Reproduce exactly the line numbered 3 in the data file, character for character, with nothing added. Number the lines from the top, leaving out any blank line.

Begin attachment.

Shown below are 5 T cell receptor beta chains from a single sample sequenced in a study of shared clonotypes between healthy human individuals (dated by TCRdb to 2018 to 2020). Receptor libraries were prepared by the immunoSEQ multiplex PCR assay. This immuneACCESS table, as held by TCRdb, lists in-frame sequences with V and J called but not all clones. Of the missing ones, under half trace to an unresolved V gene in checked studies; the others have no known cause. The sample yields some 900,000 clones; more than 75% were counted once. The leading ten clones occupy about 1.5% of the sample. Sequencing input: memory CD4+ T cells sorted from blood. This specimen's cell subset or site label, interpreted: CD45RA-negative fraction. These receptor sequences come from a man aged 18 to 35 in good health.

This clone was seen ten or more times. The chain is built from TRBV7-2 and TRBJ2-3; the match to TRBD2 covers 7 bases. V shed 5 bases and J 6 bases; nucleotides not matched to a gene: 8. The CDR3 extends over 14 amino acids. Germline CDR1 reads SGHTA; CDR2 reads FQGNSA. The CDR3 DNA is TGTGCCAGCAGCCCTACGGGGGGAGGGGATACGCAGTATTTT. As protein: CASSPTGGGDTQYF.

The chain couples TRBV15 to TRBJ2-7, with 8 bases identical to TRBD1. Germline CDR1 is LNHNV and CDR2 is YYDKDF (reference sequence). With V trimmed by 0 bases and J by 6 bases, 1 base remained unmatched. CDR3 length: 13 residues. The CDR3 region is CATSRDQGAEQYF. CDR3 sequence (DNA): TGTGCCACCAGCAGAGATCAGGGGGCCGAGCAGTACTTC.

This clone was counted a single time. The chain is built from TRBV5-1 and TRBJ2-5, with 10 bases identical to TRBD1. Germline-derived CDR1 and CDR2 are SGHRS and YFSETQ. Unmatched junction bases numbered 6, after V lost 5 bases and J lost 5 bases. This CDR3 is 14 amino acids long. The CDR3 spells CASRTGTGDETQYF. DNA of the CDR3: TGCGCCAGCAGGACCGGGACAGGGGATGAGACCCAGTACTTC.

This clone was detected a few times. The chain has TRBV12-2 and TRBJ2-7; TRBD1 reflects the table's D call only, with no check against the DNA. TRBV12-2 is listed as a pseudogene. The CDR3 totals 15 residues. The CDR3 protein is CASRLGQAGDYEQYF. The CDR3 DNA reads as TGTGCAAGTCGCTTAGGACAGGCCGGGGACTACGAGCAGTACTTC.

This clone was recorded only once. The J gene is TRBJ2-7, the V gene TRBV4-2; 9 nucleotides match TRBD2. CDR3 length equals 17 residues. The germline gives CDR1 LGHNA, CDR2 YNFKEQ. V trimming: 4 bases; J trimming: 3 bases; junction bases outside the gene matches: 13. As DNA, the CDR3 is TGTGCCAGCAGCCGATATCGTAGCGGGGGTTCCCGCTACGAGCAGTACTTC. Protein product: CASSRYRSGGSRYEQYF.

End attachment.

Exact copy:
The chain couples TRBV15 to TRBJ2-7, with 8 bases identical to TRBD1. Germline CDR1 is LNHNV and CDR2 is YYDKDF (reference sequence). With V trimmed by 0 bases and J by 6 bases, 1 base remained unmatched. CDR3 length: 13 residues. The CDR3 region is CATSRDQGAEQYF. CDR3 sequence (DNA): TGTGCCACCAGCAGAGATCAGGGGGCCGAGCAGTACTTC.